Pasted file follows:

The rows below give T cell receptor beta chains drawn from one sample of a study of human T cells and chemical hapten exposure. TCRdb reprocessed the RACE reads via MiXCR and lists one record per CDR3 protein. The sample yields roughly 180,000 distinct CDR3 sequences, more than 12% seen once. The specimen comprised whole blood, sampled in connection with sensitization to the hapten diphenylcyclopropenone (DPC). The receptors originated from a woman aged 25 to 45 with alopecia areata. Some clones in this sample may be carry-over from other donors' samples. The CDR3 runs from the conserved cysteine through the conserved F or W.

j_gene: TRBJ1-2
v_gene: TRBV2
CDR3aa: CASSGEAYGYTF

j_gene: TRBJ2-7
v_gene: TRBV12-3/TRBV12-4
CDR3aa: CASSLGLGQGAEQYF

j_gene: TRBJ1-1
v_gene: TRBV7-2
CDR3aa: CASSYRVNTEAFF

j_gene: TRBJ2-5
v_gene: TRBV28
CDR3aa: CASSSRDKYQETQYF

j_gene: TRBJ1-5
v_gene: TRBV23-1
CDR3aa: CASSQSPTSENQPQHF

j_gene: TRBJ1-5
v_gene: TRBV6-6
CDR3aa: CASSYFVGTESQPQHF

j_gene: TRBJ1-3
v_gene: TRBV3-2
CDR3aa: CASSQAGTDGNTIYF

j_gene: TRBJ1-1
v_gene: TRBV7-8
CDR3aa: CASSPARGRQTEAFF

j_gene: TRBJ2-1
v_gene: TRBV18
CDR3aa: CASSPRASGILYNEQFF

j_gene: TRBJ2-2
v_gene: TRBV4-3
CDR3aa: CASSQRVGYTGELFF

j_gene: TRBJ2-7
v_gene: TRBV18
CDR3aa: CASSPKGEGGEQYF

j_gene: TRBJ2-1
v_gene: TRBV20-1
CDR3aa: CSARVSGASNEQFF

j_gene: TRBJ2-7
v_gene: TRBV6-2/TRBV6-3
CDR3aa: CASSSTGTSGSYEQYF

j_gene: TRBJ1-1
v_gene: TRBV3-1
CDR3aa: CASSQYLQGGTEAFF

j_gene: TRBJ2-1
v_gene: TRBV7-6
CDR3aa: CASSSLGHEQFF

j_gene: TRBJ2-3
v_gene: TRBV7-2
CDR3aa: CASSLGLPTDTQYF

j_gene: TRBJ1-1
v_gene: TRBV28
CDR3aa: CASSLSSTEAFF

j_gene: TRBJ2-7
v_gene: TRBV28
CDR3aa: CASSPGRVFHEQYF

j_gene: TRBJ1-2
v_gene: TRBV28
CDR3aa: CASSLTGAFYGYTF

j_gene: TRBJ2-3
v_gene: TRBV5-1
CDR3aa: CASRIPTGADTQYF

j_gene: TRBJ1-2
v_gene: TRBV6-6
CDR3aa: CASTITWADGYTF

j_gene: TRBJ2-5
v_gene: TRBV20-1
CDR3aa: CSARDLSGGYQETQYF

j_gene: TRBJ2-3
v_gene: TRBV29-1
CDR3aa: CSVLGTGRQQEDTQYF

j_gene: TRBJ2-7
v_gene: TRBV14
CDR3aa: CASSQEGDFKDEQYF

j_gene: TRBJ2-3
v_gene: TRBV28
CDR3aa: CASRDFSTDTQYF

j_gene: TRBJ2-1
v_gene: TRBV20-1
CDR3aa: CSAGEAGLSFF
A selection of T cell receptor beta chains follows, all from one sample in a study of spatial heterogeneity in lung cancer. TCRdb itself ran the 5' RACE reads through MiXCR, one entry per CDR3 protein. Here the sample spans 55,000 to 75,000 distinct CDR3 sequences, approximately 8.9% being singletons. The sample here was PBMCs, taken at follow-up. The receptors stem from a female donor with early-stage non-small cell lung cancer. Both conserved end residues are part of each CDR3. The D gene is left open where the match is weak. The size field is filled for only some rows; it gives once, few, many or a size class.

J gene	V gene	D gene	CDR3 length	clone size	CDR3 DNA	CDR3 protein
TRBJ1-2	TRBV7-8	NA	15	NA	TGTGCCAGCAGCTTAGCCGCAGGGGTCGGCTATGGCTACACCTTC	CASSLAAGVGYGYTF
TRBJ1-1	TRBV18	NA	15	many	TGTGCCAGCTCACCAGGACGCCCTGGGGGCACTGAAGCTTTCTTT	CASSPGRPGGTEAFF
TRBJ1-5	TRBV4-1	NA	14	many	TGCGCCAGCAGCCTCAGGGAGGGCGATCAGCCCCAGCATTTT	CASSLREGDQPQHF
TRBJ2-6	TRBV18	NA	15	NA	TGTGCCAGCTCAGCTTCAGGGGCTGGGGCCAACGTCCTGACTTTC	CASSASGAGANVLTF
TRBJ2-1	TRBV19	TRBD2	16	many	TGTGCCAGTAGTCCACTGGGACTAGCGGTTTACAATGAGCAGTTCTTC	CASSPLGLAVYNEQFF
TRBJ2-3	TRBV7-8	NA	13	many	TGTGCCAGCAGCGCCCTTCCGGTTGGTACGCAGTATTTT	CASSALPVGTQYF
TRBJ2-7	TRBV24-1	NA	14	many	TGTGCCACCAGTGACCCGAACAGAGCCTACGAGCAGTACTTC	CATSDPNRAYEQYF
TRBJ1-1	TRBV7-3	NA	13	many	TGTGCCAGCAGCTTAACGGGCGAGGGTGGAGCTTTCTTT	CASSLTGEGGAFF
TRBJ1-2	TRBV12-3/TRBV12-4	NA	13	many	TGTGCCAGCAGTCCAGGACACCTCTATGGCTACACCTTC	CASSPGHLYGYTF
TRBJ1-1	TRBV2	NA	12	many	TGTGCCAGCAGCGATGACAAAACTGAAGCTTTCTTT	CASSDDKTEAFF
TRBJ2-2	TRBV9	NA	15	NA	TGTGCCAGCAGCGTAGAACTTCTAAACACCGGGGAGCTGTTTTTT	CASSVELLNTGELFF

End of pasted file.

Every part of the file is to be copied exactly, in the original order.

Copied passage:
The rows below give T cell receptor beta chains drawn from one sample of a study of human T cells and chemical hapten exposure. TCRdb reprocessed the RACE reads via MiXCR and lists one record per CDR3 protein. The sample yields roughly 180,000 distinct CDR3 sequences, more than 12% seen once. The specimen comprised whole blood, sampled in connection with sensitization to the hapten diphenylcyclopropenone (DPC). The receptors originated from a woman aged 25 to 45 with alopecia areata. Some clones in this sample may be carry-over from other donors' samples. The CDR3 runs from the conserved cysteine through the conserved F or W.

j_gene: TRBJ1-2
v_gene: TRBV2
CDR3aa: CASSGEAYGYTF

j_gene: TRBJ2-7
v_gene: TRBV12-3/TRBV12-4
CDR3aa: CASSLGLGQGAEQYF

j_gene: TRBJ1-1
v_gene: TRBV7-2
CDR3aa: CASSYRVNTEAFF

j_gene: TRBJ2-5
v_gene: TRBV28
CDR3aa: CASSSRDKYQETQYF

j_gene: TRBJ1-5
v_gene: TRBV23-1
CDR3aa: CASSQSPTSENQPQHF

j_gene: TRBJ1-5
v_gene: TRBV6-6
CDR3aa: CASSYFVGTESQPQHF

j_gene: TRBJ1-3
v_gene: TRBV3-2
CDR3aa: CASSQAGTDGNTIYF

j_gene: TRBJ1-1
v_gene: TRBV7-8
CDR3aa: CASSPARGRQTEAFF

j_gene: TRBJ2-1
v_gene: TRBV18
CDR3aa: CASSPRASGILYNEQFF

j_gene: TRBJ2-2
v_gene: TRBV4-3
CDR3aa: CASSQRVGYTGELFF

j_gene: TRBJ2-7
v_gene: TRBV18
CDR3aa: CASSPKGEGGEQYF

j_gene: TRBJ2-1
v_gene: TRBV20-1
CDR3aa: CSARVSGASNEQFF

j_gene: TRBJ2-7
v_gene: TRBV6-2/TRBV6-3
CDR3aa: CASSSTGTSGSYEQYF

j_gene: TRBJ1-1
v_gene: TRBV3-1
CDR3aa: CASSQYLQGGTEAFF

j_gene: TRBJ2-1
v_gene: TRBV7-6
CDR3aa: CASSSLGHEQFF

j_gene: TRBJ2-3
v_gene: TRBV7-2
CDR3aa: CASSLGLPTDTQYF

j_gene: TRBJ1-1
v_gene: TRBV28
CDR3aa: CASSLSSTEAFF

j_gene: TRBJ2-7
v_gene: TRBV28
CDR3aa: CASSPGRVFHEQYF

j_gene: TRBJ1-2
v_gene: TRBV28
CDR3aa: CASSLTGAFYGYTF

j_gene: TRBJ2-3
v_gene: TRBV5-1
CDR3aa: CASRIPTGADTQYF

j_gene: TRBJ1-2
v_gene: TRBV6-6
CDR3aa: CASTITWADGYTF

j_gene: TRBJ2-5
v_gene: TRBV20-1
CDR3aa: CSARDLSGGYQETQYF

j_gene: TRBJ2-3
v_gene: TRBV29-1
CDR3aa: CSVLGTGRQQEDTQYF

j_gene: TRBJ2-7
v_gene: TRBV14
CDR3aa: CASSQEGDFKDEQYF

j_gene: TRBJ2-3
v_gene: TRBV28
CDR3aa: CASRDFSTDTQYF

j_gene: TRBJ2-1
v_gene: TRBV20-1
CDR3aa: CSAGEAGLSFF
A selection of T cell receptor beta chains follows, all from one sample in a study of spatial heterogeneity in lung cancer. TCRdb itself ran the 5' RACE reads through MiXCR, one entry per CDR3 protein. Here the sample spans 55,000 to 75,000 distinct CDR3 sequences, approximately 8.9% being singletons. The sample here was PBMCs, taken at follow-up. The receptors stem from a female donor with early-stage non-small cell lung cancer. Both conserved end residues are part of each CDR3. The D gene is left open where the match is weak. The size field is filled for only some rows; it gives once, few, many or a size class.

J gene	V gene	D gene	CDR3 length	clone size	CDR3 DNA	CDR3 protein
TRBJ1-2	TRBV7-8	NA	15	NA	TGTGCCAGCAGCTTAGCCGCAGGGGTCGGCTATGGCTACACCTTC	CASSLAAGVGYGYTF
TRBJ1-1	TRBV18	NA	15	many	TGTGCCAGCTCACCAGGACGCCCTGGGGGCACTGAAGCTTTCTTT	CASSPGRPGGTEAFF
TRBJ1-5	TRBV4-1	NA	14	many	TGCGCCAGCAGCCTCAGGGAGGGCGATCAGCCCCAGCATTTT	CASSLREGDQPQHF
TRBJ2-6	TRBV18	NA	15	NA	TGTGCCAGCTCAGCTTCAGGGGCTGGGGCCAACGTCCTGACTTTC	CASSASGAGANVLTF
TRBJ2-1	TRBV19	TRBD2	16	many	TGTGCCAGTAGTCCACTGGGACTAGCGGTTTACAATGAGCAGTTCTTC	CASSPLGLAVYNEQFF
TRBJ2-3	TRBV7-8	NA	13	many	TGTGCCAGCAGCGCCCTTCCGGTTGGTACGCAGTATTTT	CASSALPVGTQYF
TRBJ2-7	TRBV24-1	NA	14	many	TGTGCCACCAGTGACCCGAACAGAGCCTACGAGCAGTACTTC	CATSDPNRAYEQYF
TRBJ1-1	TRBV7-3	NA	13	many	TGTGCCAGCAGCTTAACGGGCGAGGGTGGAGCTTTCTTT	CASSLTGEGGAFF
TRBJ1-2	TRBV12-3/TRBV12-4	NA	13	many	TGTGCCAGCAGTCCAGGACACCTCTATGGCTACACCTTC	CASSPGHLYGYTF
TRBJ1-1	TRBV2	NA	12	many	TGTGCCAGCAGCGATGACAAAACTGAAGCTTTCTTT	CASSDDKTEAFF
TRBJ2-2	TRBV9	NA	15	NA	TGTGCCAGCAGCGTAGAACTTCTAAACACCGGGGAGCTGTTTTTT	CASSVELLNTGELFF